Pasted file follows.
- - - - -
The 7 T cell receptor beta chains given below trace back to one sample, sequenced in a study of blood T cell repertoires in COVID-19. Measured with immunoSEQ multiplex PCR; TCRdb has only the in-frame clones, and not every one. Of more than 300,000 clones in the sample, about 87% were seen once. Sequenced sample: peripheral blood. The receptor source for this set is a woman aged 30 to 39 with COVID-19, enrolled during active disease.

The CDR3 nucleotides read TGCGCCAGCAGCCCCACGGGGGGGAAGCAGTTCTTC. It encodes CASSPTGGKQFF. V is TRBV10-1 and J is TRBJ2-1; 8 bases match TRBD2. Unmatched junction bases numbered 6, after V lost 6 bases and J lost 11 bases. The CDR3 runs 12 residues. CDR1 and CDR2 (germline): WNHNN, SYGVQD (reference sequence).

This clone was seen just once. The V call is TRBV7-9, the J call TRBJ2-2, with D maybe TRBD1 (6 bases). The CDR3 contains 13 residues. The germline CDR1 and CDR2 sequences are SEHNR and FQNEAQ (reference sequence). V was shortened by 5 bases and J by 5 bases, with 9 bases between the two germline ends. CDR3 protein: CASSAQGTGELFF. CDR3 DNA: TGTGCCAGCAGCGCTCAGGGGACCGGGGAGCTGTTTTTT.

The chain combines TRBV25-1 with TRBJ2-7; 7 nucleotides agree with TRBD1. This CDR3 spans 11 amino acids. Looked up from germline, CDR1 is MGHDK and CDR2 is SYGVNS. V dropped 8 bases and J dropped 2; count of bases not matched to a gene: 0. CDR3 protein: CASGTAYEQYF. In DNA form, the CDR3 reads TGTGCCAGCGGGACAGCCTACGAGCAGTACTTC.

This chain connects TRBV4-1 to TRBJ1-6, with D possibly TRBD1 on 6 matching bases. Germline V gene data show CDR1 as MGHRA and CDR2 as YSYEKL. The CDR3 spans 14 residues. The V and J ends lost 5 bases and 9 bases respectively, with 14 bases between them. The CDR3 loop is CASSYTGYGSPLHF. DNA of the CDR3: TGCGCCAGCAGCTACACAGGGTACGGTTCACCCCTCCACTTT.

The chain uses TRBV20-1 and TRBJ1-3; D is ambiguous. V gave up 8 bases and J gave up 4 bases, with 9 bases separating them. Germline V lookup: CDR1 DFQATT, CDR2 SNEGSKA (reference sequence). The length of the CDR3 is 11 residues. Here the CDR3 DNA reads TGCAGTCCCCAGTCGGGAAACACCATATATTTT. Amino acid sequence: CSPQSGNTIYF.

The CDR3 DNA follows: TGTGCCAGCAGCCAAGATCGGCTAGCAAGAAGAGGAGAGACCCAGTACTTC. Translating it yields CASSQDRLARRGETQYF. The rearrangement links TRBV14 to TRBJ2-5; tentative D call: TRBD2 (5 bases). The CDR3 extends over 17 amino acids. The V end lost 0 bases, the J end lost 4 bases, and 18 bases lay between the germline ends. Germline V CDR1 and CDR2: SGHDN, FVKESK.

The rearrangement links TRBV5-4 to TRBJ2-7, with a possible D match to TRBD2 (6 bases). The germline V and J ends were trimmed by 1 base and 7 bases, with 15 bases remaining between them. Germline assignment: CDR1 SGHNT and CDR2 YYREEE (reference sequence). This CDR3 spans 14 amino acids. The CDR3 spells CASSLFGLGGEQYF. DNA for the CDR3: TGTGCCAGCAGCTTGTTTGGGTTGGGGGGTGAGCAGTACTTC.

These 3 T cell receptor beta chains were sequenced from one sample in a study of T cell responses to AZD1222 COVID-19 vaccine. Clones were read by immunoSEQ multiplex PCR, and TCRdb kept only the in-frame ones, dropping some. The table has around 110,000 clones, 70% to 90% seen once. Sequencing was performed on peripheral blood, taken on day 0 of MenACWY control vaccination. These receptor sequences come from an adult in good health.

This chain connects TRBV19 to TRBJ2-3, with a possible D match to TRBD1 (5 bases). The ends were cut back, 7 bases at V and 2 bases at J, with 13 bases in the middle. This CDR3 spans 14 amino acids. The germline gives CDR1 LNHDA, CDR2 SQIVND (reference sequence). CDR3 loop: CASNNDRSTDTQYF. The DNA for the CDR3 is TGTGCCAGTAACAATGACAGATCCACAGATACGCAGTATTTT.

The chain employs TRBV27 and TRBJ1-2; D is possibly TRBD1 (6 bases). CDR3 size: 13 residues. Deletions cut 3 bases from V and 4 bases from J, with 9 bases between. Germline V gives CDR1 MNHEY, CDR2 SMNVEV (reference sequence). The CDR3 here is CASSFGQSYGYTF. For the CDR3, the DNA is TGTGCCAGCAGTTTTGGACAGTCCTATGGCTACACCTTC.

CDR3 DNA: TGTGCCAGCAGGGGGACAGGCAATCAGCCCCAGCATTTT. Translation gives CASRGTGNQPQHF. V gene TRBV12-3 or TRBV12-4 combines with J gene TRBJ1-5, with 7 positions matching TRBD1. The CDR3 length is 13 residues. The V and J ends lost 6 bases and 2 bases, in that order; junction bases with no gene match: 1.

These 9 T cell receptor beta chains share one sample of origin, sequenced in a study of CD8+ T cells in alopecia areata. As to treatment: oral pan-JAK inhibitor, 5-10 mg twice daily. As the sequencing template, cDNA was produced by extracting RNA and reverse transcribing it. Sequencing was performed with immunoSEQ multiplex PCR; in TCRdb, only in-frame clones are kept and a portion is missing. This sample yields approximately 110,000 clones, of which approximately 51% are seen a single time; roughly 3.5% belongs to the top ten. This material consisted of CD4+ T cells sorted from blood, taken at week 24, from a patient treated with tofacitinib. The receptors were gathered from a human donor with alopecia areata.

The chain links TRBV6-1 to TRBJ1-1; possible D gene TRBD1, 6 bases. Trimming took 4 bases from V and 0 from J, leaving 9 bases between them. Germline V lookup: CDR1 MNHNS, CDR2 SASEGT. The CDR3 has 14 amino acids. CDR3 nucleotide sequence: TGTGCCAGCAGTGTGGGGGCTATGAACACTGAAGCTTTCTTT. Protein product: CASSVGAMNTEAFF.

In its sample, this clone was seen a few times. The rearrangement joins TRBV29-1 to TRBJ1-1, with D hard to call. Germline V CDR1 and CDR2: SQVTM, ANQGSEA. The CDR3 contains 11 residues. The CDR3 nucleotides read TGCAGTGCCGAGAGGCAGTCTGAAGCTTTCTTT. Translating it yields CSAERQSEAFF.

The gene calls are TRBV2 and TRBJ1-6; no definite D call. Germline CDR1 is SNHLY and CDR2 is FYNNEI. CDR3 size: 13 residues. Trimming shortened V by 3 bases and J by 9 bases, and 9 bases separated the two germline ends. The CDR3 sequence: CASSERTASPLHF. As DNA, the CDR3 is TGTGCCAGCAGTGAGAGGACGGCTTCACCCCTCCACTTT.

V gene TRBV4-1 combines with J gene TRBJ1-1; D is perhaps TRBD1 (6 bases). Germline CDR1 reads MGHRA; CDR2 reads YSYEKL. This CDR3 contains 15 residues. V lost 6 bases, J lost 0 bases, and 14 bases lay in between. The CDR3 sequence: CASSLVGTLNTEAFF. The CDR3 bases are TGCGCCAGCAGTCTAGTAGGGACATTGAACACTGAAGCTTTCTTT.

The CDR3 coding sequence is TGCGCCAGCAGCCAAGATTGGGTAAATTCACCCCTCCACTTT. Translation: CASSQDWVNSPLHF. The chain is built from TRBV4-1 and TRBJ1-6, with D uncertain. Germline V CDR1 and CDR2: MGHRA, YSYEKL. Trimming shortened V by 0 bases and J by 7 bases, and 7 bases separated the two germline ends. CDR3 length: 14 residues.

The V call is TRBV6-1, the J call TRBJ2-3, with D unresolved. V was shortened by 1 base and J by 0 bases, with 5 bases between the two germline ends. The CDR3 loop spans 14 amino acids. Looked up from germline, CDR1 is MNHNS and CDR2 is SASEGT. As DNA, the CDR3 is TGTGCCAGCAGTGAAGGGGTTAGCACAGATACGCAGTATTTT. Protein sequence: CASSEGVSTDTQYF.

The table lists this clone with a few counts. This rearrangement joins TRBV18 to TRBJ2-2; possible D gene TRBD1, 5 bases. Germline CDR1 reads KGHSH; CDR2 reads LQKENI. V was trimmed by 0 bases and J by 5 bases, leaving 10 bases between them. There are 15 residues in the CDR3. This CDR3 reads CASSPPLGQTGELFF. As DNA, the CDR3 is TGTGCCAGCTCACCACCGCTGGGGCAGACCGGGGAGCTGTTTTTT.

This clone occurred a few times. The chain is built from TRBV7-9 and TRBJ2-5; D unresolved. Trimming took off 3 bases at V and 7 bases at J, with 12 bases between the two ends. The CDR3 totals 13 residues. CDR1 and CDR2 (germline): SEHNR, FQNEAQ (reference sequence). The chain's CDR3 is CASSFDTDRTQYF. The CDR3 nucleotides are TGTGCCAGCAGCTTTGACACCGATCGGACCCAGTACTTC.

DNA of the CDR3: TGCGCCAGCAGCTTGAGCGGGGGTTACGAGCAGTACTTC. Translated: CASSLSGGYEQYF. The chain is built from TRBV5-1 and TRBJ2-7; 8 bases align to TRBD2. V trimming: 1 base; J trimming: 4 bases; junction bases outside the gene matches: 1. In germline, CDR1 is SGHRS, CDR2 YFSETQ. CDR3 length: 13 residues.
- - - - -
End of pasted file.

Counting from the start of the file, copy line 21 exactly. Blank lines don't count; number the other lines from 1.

This clone occurred a few times. The chain is built from TRBV7-9 and TRBJ2-5; D unresolved. Trimming took off 3 bases at V and 7 bases at J, with 12 bases between the two ends. The CDR3 totals 13 residues. CDR1 and CDR2 (germline): SEHNR, FQNEAQ (reference sequence). The chain's CDR3 is CASSFDTDRTQYF. The CDR3 nucleotides are TGTGCCAGCAGCTTTGACACCGATCGGACCCAGTACTTC.